An incisional hernia is a type of hernia that develops because of a previously made abdominal wall incision – in other words, the site of the scar remaining from an earlier surgical operation. Such incision will have been made to gain access to internal organs, or perhaps to facilitate a caesarean section. Thus, an incisional hernia does not have much in common with a recurrent hernia.
The previous incision will have been closed by stitching, but sometimes the stitches do not hold, proper healing does not take place, or the wound comes apart as time passes. Incisional hernias can take a few months or even years to appear.
A Danish study published in 2014 found that around two out of every 1,000 women required surgery for a post-caesarean hernia that appeared within 10 years of their original operation.
The clinical symptoms of an incisional hernia are a noticeable bulge or protrusion, at or very close to the location of an earlier surgical incision. Almost any kind of prior abdominal operation can later result in the development of an incisional hernia in the vicinity of the scar – for example, where infection has prevented proper healing. Even so, incisional hernias tend to be more frequent when the incision performed during any initial operation is vertically aligned, with a midline down the centre of the abdomen, or very close to that region. Experience suggests that surgical closure of these wounds can often be a complex procedure.
In the case of incisional hernias following a caesarean section, there can often be considerable pain and discomfort – especially if the bulge is fairly prominent. There may be stomach upsets, nausea and perhaps vomiting. If the intestines have been displaced, there may also be constipation or other difficulties with bowel movements.
An incisional hernia is usually caused by some particular weakness that develops within the surgical wound. This can be the result of a haematoma (a solid swelling of clotted blood and tissue), a seroma (a swelling caused by an accumulation of fluid) or an infection, all of which can prevent the normal process of wound healing.
Further causes can include:
- increased pressure within the abdomen due to a chronic cough
- excess weight
- a urinary obstruction due to prostate problems
- ascites (internal fluid pressure)
- multiple prior incisions in the same region
- poor surgical technique
In many instances, a doctor can diagnose an incisional hernia just by observing its visual appearance and then conducting a physical examination. However, some similar conditions can develop (especially following a caesarean section), which present similar symptoms to an incisional hernia, such as:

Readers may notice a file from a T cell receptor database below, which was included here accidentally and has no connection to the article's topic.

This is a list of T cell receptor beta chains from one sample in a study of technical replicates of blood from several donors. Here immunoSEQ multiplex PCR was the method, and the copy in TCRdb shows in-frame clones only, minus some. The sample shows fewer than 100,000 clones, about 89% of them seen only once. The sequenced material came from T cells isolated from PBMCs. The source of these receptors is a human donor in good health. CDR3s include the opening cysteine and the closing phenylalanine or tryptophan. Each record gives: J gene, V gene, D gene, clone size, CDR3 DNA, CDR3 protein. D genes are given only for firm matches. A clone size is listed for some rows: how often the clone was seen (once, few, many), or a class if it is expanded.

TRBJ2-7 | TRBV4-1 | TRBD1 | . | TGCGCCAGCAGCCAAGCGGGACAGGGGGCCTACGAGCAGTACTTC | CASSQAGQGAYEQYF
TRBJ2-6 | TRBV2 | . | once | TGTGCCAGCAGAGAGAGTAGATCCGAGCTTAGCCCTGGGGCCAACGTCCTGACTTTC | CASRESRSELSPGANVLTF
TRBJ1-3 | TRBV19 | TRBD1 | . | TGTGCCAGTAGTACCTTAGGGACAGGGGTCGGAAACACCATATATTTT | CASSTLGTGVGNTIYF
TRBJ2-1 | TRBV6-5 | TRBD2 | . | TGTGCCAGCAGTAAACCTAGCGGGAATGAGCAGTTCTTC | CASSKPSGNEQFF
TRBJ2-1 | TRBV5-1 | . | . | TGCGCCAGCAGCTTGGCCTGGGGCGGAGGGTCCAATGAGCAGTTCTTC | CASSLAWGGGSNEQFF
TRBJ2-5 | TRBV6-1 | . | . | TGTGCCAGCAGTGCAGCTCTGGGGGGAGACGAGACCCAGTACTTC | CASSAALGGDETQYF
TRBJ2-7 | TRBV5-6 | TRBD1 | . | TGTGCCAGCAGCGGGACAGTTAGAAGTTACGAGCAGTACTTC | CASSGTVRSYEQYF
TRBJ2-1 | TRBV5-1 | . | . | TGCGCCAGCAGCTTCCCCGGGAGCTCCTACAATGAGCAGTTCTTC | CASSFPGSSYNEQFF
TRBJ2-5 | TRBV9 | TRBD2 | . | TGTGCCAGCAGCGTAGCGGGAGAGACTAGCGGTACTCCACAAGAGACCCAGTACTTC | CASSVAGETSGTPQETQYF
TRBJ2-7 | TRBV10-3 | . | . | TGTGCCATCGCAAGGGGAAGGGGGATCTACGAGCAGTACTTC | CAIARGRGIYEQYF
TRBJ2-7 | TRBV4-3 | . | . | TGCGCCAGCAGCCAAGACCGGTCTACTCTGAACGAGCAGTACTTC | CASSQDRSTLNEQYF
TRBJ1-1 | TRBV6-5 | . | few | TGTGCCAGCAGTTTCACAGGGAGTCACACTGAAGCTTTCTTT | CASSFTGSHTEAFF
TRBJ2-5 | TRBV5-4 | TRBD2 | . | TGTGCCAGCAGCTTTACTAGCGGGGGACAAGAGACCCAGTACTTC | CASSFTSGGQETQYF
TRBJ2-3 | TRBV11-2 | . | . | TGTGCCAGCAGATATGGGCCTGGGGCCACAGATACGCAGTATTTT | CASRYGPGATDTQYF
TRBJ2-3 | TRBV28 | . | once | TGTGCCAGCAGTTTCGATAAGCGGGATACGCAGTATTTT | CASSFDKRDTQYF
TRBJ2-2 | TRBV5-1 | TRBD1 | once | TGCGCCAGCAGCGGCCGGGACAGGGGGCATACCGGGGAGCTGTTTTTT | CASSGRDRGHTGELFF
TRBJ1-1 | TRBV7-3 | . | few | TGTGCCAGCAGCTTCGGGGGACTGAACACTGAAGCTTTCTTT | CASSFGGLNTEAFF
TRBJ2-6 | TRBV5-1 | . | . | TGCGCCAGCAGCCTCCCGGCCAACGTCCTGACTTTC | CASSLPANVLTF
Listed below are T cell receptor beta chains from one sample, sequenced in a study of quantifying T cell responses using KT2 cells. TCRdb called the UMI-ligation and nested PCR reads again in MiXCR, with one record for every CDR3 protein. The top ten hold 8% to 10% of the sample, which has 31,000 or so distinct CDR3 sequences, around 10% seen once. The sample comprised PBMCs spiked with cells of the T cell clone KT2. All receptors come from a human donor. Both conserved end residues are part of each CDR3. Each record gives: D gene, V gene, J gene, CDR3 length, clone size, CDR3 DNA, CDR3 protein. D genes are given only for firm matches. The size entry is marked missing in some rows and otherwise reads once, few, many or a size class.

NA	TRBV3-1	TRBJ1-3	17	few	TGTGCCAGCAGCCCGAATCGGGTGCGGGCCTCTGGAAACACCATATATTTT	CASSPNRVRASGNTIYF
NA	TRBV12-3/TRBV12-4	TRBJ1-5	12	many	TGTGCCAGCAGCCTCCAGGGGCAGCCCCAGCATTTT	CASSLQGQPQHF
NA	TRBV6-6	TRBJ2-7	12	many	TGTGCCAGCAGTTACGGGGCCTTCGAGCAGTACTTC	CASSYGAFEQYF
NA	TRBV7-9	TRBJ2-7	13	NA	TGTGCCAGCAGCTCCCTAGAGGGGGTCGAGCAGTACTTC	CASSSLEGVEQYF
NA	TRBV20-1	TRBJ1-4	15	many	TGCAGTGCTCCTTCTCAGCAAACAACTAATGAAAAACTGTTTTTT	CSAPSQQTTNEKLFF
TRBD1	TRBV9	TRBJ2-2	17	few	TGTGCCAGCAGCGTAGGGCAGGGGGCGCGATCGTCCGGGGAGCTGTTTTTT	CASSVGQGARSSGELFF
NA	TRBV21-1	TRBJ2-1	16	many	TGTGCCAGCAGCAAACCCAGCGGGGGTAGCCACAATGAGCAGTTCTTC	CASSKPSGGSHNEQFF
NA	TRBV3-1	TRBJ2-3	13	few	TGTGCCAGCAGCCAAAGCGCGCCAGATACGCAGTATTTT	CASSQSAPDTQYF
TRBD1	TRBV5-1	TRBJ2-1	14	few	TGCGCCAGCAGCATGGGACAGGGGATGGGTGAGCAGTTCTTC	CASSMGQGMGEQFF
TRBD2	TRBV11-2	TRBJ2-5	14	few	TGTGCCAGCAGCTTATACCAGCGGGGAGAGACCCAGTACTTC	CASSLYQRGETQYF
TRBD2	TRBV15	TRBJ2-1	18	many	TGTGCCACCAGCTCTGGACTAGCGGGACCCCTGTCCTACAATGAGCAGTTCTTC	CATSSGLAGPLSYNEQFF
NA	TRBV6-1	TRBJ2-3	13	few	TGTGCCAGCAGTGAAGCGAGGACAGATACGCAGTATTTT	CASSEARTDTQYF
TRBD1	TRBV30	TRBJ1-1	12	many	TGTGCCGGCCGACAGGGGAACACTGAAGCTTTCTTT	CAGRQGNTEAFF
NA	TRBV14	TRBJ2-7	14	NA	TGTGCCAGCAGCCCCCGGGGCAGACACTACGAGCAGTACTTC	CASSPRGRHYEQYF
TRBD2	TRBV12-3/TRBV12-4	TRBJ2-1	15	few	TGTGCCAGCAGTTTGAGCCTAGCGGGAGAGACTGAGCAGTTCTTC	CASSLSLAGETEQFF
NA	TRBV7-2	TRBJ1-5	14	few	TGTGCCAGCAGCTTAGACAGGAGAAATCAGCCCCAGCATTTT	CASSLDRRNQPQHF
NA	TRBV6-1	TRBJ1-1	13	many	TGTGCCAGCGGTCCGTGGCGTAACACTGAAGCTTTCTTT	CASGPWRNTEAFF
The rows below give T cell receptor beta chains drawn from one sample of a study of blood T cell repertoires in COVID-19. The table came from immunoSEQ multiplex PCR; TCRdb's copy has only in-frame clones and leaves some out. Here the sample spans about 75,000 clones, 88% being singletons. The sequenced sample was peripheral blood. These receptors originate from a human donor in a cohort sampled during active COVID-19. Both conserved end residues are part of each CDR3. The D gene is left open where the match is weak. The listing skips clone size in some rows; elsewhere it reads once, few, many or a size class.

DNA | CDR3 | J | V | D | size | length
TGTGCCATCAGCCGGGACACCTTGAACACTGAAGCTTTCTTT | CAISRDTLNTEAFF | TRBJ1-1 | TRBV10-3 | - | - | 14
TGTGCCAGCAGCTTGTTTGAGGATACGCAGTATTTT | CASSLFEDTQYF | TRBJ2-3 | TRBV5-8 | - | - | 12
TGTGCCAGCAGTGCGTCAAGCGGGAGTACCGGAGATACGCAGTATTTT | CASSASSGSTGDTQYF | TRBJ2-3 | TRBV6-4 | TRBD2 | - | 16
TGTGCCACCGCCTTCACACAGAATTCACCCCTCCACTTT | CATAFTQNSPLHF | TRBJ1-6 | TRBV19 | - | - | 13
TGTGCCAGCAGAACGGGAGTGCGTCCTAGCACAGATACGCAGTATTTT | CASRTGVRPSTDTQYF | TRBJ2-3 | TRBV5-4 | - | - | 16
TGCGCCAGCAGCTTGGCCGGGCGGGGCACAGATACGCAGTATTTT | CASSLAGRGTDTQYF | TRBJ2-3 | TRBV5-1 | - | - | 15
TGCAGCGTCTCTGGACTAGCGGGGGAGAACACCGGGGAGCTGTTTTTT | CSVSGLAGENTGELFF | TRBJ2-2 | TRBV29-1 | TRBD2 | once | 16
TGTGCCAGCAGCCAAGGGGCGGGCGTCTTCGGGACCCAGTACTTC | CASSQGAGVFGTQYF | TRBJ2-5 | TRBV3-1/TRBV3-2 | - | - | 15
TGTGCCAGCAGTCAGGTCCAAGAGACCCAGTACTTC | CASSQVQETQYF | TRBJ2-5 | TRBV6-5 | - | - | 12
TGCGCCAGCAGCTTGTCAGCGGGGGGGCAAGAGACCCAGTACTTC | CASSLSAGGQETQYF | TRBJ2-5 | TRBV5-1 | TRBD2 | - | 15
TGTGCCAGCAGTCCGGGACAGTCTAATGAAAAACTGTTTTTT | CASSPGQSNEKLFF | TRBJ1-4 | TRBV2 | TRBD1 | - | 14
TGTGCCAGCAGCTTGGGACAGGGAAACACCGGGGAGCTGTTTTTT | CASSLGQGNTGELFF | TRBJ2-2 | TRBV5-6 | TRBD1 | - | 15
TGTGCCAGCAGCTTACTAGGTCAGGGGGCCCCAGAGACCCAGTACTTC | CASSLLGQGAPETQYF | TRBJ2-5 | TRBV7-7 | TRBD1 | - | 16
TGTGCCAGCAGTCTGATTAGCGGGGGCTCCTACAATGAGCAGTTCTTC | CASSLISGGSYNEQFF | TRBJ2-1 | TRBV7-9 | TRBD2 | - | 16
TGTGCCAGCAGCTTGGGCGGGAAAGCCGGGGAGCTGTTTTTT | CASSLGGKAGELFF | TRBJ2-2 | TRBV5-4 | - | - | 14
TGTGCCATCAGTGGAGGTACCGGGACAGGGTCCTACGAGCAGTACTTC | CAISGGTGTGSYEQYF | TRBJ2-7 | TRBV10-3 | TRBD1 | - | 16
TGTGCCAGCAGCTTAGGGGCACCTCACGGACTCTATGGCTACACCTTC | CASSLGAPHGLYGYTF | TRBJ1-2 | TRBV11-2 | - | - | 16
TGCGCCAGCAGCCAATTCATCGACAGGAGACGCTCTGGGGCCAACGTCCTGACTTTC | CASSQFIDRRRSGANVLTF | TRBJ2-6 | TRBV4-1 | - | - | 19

- an abscess or wound infection
- a haematoma
- abdominal wall endometriosis
- a uterine rupture
In a few cases, your doctor may decide to use internal imaging techniques such as ultrasound or a CT (computerised tomography) scan to make a diagnosis, to rule out other conditions, or to check whether your hernia contains any bowel tissue.
Though wearing an abdominal binder may alleviate some of your symptoms, surgical intervention remains the usual treatment to repair an incisional hernia. For women experiencing problems after a caesarean section, doctors won’t normally recommend further surgery, unless:
- the hernia is growing larger
- the hernia is causing considerable discomfort (daily activities are affected)
- the hernia is incarcerated (there is a trapped bowel – which calls for emergency treatment)
Surgical options are either traditional open or keyhole (laparoscopic) repairs, and which method is chosen usually depends upon the size and condition of the hernia, the needs of the patient and the advice of the surgeon performing the operation.
In either option, it is likely the new incision will be supported by a type of mesh covering the weak areas, rather than by stitching, which does not work so well for this kind of procedure.
- open surgery, if performed well, reopens the original incision and then firmly secures the wound to avoid any further failure
- a laparoscopy is a minimally invasive, keyhole technique, which uses surgical microscopes and micro instruments to place supporting surgical mesh inside the abdomen, via small incisions close to the original surgical wound
Surgical repair of an incisional hernia generally has a successful outcome, with less than 20% of those undergoing the procedure having any further trouble.
Where a female patient may be planning another pregnancy, the risk of recurrence can be greater. Therefore, in such circumstances, doctors sometimes suggest delaying any surgical repairs until childbearing is over.
Prevention of an incisional hernia is largely a matter of following your doctor or surgeon’s advice after an operation, and the professional application of high standards of surgical practice during all procedures.